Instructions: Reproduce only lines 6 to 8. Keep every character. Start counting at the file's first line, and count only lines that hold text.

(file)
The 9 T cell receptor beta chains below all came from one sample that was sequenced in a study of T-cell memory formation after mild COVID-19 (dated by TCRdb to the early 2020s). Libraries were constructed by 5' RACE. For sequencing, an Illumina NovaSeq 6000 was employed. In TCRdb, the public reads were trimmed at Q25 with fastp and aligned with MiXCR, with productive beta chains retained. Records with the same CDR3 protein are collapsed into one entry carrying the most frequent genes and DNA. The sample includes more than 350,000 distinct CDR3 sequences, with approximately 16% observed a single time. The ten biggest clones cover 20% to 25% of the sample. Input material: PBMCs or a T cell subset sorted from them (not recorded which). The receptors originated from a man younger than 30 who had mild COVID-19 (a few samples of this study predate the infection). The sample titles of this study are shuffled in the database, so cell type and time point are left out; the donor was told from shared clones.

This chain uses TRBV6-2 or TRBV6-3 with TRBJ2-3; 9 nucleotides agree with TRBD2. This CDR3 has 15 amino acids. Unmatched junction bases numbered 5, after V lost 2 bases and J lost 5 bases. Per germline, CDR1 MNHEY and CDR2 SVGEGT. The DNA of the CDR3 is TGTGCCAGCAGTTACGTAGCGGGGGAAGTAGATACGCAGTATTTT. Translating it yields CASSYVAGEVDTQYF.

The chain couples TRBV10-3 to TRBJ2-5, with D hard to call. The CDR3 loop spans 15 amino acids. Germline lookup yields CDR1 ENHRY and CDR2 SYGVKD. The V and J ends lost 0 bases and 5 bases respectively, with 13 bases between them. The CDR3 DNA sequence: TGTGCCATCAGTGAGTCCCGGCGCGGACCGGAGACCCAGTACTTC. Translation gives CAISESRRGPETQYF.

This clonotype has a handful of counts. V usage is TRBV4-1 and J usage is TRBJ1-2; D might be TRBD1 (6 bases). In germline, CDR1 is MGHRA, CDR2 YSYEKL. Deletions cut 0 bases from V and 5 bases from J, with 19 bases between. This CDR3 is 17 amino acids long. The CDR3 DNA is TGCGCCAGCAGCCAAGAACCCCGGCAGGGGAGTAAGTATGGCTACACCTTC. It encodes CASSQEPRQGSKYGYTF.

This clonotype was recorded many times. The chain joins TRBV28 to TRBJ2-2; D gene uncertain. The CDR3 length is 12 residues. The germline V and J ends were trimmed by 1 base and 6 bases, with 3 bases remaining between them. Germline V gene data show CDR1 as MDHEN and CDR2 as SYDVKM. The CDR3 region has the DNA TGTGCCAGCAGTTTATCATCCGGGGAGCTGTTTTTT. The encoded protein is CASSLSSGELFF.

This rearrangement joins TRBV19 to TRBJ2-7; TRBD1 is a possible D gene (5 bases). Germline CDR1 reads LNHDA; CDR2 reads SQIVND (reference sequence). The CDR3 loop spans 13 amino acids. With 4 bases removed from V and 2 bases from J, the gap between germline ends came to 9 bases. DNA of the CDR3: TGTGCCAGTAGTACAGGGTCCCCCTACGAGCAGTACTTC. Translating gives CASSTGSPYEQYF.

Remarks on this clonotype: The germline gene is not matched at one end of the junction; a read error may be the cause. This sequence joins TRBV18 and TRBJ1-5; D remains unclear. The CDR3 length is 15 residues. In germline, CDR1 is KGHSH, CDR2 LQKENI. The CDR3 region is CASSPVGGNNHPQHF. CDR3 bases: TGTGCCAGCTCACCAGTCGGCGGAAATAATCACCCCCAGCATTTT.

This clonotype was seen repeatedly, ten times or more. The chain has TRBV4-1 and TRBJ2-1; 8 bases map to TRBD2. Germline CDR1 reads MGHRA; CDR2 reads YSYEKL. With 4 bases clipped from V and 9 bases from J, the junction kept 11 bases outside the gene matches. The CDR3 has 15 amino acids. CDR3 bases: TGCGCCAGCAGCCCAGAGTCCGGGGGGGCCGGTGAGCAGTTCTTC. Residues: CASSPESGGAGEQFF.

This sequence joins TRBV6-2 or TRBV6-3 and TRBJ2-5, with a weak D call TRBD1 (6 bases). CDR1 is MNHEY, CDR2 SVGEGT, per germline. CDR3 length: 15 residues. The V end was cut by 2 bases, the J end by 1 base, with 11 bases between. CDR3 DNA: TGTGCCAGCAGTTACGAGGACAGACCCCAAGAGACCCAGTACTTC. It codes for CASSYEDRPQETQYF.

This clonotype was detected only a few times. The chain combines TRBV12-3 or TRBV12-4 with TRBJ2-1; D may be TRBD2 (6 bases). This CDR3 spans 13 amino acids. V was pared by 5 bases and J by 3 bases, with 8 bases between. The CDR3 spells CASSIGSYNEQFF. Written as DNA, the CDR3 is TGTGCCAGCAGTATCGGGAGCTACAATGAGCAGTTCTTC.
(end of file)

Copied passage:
This rearrangement joins TRBV19 to TRBJ2-7; TRBD1 is a possible D gene (5 bases). Germline CDR1 reads LNHDA; CDR2 reads SQIVND (reference sequence). The CDR3 loop spans 13 amino acids. With 4 bases removed from V and 2 bases from J, the gap between germline ends came to 9 bases. DNA of the CDR3: TGTGCCAGTAGTACAGGGTCCCCCTACGAGCAGTACTTC. Translating gives CASSTGSPYEQYF.

Remarks on this clonotype: The germline gene is not matched at one end of the junction; a read error may be the cause. This sequence joins TRBV18 and TRBJ1-5; D remains unclear. The CDR3 length is 15 residues. In germline, CDR1 is KGHSH, CDR2 LQKENI. The CDR3 region is CASSPVGGNNHPQHF. CDR3 bases: TGTGCCAGCTCACCAGTCGGCGGAAATAATCACCCCCAGCATTTT.

This clonotype was seen repeatedly, ten times or more. The chain has TRBV4-1 and TRBJ2-1; 8 bases map to TRBD2. Germline CDR1 reads MGHRA; CDR2 reads YSYEKL. With 4 bases clipped from V and 9 bases from J, the junction kept 11 bases outside the gene matches. The CDR3 has 15 amino acids. CDR3 bases: TGCGCCAGCAGCCCAGAGTCCGGGGGGGCCGGTGAGCAGTTCTTC. Residues: CASSPESGGAGEQFF.